LENT — Free to Despair

1 O LORD, God of my salvation, I cry out day and night before you.
2 Let my prayer come before you; incline your ear to my cry!
3 For my soul is full of troubles, and my life draws near to Sheol.
4 I am counted among those who go down to the pit; I am a man who has no strength,
5 like one set loose among the dead, like the slain that lie in the grave, like those whom you remember no more, for they are cut off from your hand.
6 You have put me in the depths of the pit, in the regions dark and deep.
7 Your wrath lies heavy upon me, and you overwhelm me with all your waves. Selah
8 You have caused my companions to shun me; you have made me a horror to them. I am shut in so that I cannot escape;
9 my eye grows dim through sorrow. Every day I call upon you, O LORD; I spread out my hands to you.
10 Do you work wonders for the dead? Do the departed rise up to praise you? Selah
11 Is your steadfast love declared in the grave, or your faithfulness in Abaddon?
12 Are your wonders known in the darkness, or your righteousness in the land of forgetfulness?
13 But I, O LORD, cry to you; in the morning my prayer comes before you.
14 O LORD, why do you cast my soul away? Why do you hide your face from me?
15 Afflicted and close to death from my youth up, I suffer your terrors; I am helpless.
16 Your wrath has swept over me; your dreadful assaults destroy me.
17 They surround me like a flood all day long; they close in on me together.
18 You have caused my beloved and my friend to shun me; my companions have become darkness. (Psalm 88 ESV)

I came across this saying one of the daily offices the other day — Thursday I think. I don’t remember which one, Evening Prayer, maybe. I’ve been using the rubrics and readings for the daily offices from the St. Bede Breviary web site, part of my continued drift toward something resembling orthodox Anglicanism.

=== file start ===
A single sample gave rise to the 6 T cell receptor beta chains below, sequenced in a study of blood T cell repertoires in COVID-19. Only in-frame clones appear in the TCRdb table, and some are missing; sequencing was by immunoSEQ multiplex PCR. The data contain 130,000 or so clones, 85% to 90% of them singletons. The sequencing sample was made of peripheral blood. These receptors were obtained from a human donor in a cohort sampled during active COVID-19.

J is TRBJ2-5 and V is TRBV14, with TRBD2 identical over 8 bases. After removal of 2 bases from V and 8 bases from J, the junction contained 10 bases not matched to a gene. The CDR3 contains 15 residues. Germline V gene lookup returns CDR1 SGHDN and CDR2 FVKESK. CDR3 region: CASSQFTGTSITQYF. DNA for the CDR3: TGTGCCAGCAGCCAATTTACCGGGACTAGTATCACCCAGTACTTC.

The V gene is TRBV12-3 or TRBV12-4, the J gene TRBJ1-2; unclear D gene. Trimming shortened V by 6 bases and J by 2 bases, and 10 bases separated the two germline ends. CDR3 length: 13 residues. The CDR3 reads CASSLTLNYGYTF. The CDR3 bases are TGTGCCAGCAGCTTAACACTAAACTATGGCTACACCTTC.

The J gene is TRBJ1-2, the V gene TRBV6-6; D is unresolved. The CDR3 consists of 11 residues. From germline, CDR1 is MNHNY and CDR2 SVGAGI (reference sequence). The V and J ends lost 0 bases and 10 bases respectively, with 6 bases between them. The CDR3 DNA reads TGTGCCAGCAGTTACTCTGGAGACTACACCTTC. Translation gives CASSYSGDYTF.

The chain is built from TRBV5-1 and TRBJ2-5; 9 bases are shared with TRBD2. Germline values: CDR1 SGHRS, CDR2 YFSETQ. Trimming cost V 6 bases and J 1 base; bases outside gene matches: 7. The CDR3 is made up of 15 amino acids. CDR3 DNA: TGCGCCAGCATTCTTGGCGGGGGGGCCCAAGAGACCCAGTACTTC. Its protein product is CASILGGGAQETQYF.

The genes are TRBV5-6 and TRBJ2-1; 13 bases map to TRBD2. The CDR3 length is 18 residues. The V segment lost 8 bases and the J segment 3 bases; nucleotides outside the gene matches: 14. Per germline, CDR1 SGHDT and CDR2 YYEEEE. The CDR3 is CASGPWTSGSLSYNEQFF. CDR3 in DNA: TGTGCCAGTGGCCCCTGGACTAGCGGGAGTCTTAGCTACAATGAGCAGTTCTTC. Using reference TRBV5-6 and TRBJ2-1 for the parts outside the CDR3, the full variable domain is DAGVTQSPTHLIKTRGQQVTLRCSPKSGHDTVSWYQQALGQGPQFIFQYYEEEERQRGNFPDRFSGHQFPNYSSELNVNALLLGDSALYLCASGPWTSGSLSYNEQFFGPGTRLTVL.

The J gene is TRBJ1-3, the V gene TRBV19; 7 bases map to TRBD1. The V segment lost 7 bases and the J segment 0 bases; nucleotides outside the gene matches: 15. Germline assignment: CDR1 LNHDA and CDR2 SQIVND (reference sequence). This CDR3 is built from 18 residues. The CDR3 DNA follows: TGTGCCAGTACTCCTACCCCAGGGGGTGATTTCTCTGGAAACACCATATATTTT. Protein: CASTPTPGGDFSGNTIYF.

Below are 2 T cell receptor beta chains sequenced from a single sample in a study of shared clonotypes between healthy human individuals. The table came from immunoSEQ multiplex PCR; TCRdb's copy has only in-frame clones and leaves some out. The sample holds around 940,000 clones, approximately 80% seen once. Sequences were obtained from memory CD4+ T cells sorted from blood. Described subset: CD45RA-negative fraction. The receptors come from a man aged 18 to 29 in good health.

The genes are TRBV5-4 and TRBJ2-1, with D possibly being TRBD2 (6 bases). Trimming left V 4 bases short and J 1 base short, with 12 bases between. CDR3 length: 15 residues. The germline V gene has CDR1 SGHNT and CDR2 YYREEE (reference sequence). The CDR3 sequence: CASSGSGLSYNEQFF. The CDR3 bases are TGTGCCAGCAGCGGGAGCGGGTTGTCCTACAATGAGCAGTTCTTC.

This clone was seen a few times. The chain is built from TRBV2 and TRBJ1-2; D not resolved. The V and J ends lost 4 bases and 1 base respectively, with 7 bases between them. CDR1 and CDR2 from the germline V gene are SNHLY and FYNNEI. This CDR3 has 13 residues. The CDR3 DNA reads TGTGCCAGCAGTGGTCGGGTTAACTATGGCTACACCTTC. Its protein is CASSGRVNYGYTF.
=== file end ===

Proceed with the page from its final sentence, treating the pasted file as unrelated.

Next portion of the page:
In fact, I do wish I had my own small chapel where I could do this with others. Pray the hours, and celebrate the eucharist. Assuming, of course, there are others here in Moses Lake who would do this. And I don’t think there are.


At any rate, this psalm. I like this psalm. I have underlined most of it in yellow in my Bible. It is one of pure, unleavened lament. There is little but sorrow and despair here.

And that says it is okay simply cry out, to lament, to despair. And to do all of those things without tacking on a happy ending or sense of hope.

A few things. In the Hebrew, the first line here is:

A song. A psalm of the Sons of Korah [קֹרַח]. To the choirmaster: according to the Mahalath of Leannoth. A maskil of Heman the Ezrahite.

The Sons of Korah have a number of psalms attributed to them, and it appears to be related to a verb קָרַח which means “to make bald” though it bears an interesting resemblance to קָרַה which means “to encounter or meet” with an emphasis on misfortune, and also to oppose.

I bring this up because Korah is that guy way back in Numbers 16 who challenges Moses for very democratic reasons — “You have gone too far!” he tells Moses. “For all in the congregation are holy, every one of them, and the Lord is among them! Why then fo you exalt yourselves above the assembly of the Lord?” — and is swallowed up live, along with his followers, into Sheol, the underworld, the land of the dead.

The Sons of Korah — the bald or, if you like, the unfortunate oppositional ones — know a few things about misfortune.

About being cast out from the presence of God.

There is, among many Christians, a sense that God wants, even demands, that we be happy and upbeat all the time. No despair. No sorrow. No lament. Everything is all resurrection, and no crucifixion. An empty tomb without anyone dead ever laid there in the first place.

Jesus comes into your life and changes it for the better! Always better! Always happy! Always on your way to health and wealth and your best self ever!

Anything else is doubt. Faithless, hollow, doubt.

But this is not true of scripture itself. Yes, we do know the end of the story — the tomb is empty, the dead are risen, there will be a new heaven and a new earth. But to get there … we must first suffer and die.

So it is okay to sit, and lament, and wonder — where is God? Why is God doing this to me?